From the Front: Elizabeth Samet’s Leadership — Essential Writing By Our Greatest Thinkers
Let’s say for a moment, that you wanted to become a better leader of people, whether at home, the workplace, or in wider society. How would you go about such a goal? You might attend a training course, where you could have your personal style revealed. You could listen to a motivational speaker, on stage or on screen. You might read the latest management guru, providing new ways to bring together a team. You might even, given your obvious interest in books, read the biography of a great leader, an Elizabeth or a Roosavelt, and learn from their lives. Would you though, seek out a copy of Jean de la Fontaine’s 1668 poem The Oak and the Reed?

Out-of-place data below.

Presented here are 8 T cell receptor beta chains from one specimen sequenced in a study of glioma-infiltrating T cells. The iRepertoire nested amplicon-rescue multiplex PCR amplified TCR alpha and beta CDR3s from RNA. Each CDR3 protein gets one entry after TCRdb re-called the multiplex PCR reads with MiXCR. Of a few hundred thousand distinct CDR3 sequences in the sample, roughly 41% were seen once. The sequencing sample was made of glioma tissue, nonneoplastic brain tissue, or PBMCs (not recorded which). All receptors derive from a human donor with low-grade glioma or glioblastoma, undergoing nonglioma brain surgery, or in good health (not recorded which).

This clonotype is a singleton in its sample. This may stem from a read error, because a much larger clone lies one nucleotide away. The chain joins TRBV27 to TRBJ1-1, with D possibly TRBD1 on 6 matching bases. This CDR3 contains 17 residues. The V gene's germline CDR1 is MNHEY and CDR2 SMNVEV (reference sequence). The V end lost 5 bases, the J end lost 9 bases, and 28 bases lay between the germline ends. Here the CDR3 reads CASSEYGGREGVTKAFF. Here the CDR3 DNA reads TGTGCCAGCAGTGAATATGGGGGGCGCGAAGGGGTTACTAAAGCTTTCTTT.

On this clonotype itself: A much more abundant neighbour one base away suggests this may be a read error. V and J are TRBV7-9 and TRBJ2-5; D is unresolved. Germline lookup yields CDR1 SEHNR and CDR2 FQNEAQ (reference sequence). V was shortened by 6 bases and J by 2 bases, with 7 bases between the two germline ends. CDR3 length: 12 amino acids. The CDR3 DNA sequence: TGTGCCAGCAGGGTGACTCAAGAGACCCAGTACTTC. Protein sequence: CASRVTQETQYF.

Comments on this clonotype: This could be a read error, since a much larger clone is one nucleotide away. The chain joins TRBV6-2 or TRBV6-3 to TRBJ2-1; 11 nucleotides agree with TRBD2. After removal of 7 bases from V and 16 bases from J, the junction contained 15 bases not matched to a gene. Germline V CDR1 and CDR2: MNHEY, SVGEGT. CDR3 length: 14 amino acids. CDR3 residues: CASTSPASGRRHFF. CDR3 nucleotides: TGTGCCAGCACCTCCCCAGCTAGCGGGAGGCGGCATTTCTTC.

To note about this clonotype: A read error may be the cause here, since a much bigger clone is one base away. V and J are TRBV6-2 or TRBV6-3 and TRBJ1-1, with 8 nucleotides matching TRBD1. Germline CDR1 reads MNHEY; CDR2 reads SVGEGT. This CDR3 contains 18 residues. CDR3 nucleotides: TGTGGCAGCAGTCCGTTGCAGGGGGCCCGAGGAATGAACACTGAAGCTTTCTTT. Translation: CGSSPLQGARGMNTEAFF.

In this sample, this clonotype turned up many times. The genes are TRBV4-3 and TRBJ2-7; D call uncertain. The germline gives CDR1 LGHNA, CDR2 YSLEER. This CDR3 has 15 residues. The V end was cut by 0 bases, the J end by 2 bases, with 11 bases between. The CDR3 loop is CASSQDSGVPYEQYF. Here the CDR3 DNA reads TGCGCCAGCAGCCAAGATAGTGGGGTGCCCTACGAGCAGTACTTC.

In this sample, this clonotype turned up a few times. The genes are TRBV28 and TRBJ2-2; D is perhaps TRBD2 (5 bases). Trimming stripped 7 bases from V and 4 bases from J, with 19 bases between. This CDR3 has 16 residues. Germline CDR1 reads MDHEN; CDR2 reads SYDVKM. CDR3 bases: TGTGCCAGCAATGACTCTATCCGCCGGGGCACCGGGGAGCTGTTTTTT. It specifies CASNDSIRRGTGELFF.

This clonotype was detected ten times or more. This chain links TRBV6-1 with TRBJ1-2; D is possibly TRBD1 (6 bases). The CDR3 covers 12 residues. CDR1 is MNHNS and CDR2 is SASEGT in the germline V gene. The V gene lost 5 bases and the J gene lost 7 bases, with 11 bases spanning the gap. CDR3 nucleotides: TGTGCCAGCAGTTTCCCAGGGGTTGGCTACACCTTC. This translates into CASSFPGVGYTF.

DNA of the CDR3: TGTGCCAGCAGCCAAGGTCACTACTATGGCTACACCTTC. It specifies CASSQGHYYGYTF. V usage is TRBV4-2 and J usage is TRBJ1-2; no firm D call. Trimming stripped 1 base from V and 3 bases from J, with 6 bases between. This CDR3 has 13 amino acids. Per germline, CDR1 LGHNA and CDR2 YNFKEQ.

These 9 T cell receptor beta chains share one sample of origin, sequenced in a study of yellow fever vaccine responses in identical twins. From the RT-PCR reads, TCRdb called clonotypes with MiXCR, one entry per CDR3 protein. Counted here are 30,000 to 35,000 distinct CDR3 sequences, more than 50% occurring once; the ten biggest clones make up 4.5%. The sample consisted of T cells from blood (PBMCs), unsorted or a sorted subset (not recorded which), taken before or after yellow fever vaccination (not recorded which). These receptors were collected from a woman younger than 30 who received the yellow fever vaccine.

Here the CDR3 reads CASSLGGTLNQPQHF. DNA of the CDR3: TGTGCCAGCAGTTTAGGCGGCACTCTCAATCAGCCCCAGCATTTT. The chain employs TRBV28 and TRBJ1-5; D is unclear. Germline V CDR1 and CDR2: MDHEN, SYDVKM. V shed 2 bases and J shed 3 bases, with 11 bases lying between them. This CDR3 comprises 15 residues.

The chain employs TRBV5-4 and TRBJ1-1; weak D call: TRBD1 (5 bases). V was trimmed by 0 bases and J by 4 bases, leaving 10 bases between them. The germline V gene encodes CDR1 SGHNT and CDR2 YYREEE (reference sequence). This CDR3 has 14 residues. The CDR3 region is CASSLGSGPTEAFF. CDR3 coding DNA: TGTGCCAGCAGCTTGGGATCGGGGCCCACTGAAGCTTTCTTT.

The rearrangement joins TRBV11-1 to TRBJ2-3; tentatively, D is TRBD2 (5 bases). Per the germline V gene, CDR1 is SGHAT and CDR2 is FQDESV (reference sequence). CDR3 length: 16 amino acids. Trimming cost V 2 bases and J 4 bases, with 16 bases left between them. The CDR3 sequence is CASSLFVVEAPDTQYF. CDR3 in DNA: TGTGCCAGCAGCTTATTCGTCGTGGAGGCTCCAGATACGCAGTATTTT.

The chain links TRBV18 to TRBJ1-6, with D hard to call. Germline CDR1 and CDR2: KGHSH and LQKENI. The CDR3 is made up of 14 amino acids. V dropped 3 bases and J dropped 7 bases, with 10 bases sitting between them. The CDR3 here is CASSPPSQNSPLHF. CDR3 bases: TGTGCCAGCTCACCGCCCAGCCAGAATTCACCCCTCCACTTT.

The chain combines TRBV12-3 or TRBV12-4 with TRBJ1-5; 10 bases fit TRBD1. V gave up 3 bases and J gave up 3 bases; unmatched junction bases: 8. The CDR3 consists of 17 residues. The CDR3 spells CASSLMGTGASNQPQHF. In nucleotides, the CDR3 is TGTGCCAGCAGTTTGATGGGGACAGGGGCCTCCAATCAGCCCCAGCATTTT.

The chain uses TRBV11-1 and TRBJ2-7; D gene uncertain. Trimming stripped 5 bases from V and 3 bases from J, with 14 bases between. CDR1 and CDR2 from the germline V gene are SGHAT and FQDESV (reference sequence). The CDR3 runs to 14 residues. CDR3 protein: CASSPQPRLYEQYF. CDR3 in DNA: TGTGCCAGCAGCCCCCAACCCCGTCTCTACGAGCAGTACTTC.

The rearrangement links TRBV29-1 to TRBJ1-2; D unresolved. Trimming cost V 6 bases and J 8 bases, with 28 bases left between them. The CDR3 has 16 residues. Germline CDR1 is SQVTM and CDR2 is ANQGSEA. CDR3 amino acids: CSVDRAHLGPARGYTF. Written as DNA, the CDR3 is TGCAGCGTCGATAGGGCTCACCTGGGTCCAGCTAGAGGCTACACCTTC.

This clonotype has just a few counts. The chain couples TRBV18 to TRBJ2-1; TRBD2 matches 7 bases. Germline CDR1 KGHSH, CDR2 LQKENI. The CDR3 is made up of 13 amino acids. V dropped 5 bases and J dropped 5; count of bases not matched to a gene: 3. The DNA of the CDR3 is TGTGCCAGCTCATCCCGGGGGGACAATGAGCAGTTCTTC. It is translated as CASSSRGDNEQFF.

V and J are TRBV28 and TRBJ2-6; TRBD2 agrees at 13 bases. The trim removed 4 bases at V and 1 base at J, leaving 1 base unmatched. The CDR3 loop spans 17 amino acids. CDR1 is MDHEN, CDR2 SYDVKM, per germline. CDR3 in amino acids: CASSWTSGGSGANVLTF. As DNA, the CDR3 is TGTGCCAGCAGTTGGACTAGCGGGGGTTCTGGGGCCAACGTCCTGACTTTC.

Leadership is a collection of classic texts, including The Oak and the Reed, compiled and edited by Elizabeth Samet, an English Professor and prize winning author. This in itself is not remarkable, but Samet is. She is Professor of English at the US Army’s prestigious West Point Military Academy, where so many of the US’ military leaders have been forged. Her position does not however, appear to require a slavish devotion to order and military hierarchy, to judge by the common theme of consent and dissent running through her three previous books. Samet believes that education is not about following set rules, but about learning to think. With Leadership, she makes a clear statement that the hallmark of a good leader is not the specific knowledge to overcome a given situation, but the open mind and breadth of knowledge to adapt to any situation.